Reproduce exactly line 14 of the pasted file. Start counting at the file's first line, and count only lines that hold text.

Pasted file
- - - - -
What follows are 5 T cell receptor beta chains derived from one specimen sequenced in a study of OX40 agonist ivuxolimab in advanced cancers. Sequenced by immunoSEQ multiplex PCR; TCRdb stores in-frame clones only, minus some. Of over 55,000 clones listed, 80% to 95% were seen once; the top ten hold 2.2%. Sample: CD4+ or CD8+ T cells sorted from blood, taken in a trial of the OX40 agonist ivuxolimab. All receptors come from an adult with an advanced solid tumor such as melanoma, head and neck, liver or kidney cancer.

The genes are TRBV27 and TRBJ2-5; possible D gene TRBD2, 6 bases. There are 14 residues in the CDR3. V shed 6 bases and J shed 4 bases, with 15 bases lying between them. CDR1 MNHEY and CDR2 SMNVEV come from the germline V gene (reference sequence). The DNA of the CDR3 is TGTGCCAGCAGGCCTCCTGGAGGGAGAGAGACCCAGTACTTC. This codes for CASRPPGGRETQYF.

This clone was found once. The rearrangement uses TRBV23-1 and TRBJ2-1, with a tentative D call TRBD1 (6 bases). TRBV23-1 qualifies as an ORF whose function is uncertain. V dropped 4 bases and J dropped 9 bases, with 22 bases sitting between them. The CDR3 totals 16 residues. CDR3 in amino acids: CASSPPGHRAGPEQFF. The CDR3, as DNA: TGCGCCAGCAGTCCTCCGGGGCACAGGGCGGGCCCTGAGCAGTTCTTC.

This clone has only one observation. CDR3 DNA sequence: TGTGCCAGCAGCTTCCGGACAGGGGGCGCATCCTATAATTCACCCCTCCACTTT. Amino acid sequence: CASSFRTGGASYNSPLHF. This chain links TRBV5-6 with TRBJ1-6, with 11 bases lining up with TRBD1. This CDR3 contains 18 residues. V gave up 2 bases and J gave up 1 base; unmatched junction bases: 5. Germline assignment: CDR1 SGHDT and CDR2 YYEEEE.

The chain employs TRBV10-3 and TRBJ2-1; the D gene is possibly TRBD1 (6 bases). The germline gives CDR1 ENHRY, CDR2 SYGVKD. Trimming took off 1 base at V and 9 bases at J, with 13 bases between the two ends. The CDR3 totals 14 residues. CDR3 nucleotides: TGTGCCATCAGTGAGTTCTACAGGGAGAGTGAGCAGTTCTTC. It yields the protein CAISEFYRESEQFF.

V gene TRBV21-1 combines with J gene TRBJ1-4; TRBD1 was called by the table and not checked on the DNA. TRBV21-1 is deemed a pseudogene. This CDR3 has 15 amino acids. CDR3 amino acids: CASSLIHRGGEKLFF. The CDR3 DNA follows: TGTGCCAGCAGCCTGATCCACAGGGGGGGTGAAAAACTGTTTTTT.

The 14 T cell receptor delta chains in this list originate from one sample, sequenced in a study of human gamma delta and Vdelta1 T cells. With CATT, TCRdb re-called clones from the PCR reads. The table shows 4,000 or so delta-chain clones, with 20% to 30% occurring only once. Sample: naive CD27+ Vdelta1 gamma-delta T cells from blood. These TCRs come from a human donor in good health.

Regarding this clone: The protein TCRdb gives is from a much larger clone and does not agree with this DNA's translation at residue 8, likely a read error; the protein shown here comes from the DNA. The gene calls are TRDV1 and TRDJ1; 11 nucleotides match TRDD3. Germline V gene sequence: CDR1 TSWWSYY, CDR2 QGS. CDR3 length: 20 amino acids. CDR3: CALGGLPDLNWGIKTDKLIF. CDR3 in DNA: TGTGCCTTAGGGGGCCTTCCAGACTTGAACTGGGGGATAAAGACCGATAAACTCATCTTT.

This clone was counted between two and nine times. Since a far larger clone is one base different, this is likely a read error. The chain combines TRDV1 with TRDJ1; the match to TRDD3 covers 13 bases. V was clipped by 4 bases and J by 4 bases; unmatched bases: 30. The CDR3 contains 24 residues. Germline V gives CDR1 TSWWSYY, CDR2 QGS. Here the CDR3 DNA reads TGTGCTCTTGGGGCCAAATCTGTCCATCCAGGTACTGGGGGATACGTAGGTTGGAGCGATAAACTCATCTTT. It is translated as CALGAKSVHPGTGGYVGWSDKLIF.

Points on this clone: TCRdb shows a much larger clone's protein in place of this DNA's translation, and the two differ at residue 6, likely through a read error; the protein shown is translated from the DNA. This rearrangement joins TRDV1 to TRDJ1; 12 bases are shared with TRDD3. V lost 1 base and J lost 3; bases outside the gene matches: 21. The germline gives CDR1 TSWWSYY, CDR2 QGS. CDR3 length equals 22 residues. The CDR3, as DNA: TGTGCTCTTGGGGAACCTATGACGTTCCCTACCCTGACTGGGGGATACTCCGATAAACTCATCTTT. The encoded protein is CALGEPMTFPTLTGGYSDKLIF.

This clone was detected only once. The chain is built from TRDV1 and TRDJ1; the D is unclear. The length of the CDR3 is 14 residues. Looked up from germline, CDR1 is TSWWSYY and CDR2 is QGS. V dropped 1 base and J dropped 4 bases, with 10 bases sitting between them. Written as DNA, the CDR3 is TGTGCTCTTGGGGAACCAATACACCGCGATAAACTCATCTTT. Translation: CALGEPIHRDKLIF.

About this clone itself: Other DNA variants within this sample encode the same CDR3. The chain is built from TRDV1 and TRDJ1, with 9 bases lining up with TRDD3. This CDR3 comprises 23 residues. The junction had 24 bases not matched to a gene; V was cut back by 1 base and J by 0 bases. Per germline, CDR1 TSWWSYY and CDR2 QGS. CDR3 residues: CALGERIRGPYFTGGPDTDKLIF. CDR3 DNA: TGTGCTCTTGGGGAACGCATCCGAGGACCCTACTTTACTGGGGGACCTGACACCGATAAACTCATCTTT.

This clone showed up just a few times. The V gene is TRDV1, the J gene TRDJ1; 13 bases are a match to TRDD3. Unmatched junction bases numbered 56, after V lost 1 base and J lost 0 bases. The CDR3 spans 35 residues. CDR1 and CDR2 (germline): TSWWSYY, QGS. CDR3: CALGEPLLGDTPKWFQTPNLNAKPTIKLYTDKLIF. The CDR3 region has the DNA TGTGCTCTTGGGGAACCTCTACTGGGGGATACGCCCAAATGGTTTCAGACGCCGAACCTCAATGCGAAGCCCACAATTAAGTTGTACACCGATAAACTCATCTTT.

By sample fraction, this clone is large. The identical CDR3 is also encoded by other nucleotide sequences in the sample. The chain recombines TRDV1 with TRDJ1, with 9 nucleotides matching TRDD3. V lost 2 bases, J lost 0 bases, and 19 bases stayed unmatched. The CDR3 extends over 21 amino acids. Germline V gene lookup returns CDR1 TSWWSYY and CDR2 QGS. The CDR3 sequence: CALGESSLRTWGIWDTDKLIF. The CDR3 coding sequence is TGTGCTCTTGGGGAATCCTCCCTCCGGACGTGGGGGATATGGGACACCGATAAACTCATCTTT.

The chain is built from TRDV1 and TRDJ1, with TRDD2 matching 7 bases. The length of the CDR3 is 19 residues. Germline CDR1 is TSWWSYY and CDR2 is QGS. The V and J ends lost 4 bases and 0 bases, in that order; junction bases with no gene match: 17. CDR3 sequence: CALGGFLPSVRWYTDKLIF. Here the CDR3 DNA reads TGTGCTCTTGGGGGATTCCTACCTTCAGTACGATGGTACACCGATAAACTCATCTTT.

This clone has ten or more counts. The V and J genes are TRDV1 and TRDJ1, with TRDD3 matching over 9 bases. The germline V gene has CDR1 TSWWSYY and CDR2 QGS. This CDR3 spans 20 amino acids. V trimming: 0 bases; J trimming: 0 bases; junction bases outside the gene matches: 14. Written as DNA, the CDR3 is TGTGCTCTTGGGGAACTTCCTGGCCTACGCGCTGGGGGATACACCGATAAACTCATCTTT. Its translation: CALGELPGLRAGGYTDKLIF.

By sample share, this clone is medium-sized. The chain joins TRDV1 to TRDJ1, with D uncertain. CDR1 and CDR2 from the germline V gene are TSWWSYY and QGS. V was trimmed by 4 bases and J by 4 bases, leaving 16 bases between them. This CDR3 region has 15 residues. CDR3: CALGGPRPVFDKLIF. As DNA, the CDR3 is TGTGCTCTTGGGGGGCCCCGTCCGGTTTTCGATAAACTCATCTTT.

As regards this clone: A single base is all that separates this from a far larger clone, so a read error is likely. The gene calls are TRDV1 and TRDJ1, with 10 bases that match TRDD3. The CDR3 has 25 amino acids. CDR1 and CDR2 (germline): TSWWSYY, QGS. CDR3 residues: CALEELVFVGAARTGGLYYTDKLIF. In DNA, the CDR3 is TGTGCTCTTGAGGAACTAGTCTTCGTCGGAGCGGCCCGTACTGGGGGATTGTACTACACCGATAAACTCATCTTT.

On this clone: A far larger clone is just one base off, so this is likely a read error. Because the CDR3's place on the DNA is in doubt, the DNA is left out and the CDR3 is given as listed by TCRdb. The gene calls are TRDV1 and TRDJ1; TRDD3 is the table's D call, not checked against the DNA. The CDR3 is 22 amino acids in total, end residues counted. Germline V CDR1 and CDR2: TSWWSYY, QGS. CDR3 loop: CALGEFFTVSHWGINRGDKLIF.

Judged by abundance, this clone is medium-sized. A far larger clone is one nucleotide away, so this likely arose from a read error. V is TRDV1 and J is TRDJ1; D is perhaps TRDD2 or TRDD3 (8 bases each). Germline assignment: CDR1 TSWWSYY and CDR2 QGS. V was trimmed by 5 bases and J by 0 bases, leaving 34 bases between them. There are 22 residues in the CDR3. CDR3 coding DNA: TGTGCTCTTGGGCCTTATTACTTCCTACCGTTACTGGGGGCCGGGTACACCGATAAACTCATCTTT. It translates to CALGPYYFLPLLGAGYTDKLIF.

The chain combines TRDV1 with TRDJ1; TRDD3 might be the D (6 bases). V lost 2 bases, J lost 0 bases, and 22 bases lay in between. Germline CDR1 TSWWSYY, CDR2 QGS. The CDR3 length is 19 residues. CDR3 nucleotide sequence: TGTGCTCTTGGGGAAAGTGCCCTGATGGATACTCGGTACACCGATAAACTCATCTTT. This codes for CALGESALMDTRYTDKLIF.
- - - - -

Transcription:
By sample fraction, this clone is large. The identical CDR3 is also encoded by other nucleotide sequences in the sample. The chain recombines TRDV1 with TRDJ1, with 9 nucleotides matching TRDD3. V lost 2 bases, J lost 0 bases, and 19 bases stayed unmatched. The CDR3 extends over 21 amino acids. Germline V gene lookup returns CDR1 TSWWSYY and CDR2 QGS. The CDR3 sequence: CALGESSLRTWGIWDTDKLIF. The CDR3 coding sequence is TGTGCTCTTGGGGAATCCTCCCTCCGGACGTGGGGGATATGGGACACCGATAAACTCATCTTT.